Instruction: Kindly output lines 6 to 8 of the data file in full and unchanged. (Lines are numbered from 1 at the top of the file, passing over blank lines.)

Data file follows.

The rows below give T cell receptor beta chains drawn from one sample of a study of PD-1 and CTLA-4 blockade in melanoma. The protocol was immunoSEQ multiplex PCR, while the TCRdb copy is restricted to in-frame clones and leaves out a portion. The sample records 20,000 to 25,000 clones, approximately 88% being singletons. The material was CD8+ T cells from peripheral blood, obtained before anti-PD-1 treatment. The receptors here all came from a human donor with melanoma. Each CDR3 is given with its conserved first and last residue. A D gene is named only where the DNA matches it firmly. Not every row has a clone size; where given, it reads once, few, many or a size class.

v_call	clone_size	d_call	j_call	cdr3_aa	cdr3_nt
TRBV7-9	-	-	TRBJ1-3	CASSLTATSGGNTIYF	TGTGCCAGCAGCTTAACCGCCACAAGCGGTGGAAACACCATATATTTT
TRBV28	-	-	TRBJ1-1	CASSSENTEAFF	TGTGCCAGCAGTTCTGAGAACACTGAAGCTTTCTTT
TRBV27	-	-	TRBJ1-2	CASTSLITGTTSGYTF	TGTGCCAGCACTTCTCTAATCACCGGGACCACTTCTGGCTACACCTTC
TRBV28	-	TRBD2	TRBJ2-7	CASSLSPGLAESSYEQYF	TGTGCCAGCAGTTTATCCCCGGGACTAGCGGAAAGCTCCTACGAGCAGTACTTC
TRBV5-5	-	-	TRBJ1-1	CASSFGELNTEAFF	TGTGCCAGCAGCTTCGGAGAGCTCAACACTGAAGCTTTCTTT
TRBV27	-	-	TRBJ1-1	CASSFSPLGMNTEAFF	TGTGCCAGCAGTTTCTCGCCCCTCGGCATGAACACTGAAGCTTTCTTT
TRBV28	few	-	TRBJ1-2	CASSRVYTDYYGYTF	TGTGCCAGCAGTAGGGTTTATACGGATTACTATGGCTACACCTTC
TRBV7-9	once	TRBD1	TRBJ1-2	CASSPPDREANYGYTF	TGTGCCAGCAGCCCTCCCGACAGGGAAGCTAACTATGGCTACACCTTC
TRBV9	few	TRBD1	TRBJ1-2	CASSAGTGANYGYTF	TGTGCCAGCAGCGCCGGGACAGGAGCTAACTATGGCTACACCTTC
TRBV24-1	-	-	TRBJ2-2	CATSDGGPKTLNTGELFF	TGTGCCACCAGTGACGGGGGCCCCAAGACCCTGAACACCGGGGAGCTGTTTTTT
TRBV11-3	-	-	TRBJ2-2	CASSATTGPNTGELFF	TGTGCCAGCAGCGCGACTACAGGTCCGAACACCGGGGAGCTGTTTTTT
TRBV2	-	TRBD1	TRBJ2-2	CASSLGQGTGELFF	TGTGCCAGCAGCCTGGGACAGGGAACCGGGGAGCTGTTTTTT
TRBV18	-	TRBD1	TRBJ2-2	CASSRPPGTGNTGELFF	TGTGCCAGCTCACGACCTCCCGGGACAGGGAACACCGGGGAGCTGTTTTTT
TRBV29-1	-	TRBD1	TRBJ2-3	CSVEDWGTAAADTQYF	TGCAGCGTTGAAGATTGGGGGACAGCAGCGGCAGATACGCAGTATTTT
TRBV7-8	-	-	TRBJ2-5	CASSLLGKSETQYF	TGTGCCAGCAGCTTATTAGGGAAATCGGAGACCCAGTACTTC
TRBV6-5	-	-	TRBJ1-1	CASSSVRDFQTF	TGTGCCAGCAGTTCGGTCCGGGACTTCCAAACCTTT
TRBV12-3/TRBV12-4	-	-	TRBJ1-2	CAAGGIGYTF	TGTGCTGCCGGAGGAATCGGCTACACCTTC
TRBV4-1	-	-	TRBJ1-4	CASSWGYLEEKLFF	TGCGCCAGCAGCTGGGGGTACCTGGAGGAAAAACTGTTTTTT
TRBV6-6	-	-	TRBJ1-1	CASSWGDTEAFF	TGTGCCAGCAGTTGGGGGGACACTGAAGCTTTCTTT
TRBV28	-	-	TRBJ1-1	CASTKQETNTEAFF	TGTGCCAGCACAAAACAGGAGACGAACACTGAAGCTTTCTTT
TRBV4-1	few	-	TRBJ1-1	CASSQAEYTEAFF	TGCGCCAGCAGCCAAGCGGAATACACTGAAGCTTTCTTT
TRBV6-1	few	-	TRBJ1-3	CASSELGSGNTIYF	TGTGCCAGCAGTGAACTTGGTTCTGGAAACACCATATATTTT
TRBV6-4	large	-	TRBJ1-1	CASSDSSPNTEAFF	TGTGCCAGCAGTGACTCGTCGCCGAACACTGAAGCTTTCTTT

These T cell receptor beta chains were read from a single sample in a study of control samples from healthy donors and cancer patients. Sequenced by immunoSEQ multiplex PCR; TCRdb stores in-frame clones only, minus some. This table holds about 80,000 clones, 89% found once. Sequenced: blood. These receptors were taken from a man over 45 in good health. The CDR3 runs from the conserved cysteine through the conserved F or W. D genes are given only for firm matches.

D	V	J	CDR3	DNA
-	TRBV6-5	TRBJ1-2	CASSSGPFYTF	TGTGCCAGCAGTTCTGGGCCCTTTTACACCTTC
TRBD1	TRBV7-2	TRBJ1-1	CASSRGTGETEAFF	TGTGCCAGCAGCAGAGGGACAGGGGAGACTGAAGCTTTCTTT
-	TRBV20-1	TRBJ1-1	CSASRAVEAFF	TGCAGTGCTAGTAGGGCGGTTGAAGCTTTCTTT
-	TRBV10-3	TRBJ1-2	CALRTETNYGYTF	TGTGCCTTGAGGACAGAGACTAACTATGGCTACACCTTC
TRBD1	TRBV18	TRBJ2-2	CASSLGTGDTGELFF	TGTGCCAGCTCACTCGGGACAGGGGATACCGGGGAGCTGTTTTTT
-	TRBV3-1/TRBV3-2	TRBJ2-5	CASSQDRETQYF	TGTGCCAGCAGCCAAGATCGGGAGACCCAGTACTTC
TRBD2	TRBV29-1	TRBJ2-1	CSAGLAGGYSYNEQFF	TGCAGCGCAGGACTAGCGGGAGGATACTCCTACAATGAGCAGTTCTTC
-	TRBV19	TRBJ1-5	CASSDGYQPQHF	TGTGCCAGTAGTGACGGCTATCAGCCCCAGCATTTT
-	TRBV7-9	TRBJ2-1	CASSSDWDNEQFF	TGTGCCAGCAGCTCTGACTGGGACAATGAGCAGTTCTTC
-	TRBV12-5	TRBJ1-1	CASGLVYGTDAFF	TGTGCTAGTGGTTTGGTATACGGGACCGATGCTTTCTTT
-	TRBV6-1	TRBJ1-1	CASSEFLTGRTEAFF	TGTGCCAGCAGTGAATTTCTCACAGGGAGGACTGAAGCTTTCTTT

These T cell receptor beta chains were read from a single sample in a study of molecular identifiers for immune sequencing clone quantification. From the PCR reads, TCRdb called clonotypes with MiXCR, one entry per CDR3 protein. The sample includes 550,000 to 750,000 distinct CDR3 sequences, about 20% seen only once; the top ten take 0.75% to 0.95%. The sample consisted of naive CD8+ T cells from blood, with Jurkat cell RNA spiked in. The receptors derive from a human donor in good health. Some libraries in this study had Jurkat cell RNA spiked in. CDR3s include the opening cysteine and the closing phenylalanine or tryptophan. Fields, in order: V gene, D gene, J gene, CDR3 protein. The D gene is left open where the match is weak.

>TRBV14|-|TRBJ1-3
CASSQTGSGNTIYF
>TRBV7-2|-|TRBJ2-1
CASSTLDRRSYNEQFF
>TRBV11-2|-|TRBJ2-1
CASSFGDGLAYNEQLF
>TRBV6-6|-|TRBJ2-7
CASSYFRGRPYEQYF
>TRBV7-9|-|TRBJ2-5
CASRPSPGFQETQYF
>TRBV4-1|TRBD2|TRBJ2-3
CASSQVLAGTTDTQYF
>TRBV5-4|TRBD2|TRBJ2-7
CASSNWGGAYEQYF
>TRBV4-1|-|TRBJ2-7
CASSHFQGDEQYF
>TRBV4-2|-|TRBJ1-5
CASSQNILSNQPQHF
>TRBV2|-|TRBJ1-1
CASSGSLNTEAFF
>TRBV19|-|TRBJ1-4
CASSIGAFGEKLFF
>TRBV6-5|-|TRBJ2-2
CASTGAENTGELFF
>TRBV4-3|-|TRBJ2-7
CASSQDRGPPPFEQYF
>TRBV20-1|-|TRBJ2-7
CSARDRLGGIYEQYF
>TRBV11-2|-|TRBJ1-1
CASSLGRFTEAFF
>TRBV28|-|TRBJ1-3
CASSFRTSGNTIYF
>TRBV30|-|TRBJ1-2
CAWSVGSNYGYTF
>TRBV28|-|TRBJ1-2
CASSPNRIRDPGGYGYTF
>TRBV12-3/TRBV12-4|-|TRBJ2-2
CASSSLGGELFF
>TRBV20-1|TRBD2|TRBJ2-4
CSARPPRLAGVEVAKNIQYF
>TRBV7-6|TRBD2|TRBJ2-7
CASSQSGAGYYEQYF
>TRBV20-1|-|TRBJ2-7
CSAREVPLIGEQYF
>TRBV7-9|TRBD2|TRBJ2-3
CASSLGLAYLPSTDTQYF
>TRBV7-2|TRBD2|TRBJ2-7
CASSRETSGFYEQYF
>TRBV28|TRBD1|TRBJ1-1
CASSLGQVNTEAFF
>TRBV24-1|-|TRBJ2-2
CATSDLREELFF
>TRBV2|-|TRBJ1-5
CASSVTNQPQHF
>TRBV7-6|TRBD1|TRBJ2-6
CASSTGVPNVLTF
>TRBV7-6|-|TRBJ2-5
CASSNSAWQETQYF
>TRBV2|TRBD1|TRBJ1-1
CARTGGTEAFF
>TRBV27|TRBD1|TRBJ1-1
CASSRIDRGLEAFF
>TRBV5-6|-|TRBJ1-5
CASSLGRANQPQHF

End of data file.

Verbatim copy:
TRBV28	-	TRBD2	TRBJ2-7	CASSLSPGLAESSYEQYF	TGTGCCAGCAGTTTATCCCCGGGACTAGCGGAAAGCTCCTACGAGCAGTACTTC
TRBV5-5	-	-	TRBJ1-1	CASSFGELNTEAFF	TGTGCCAGCAGCTTCGGAGAGCTCAACACTGAAGCTTTCTTT
TRBV27	-	-	TRBJ1-1	CASSFSPLGMNTEAFF	TGTGCCAGCAGTTTCTCGCCCCTCGGCATGAACACTGAAGCTTTCTTT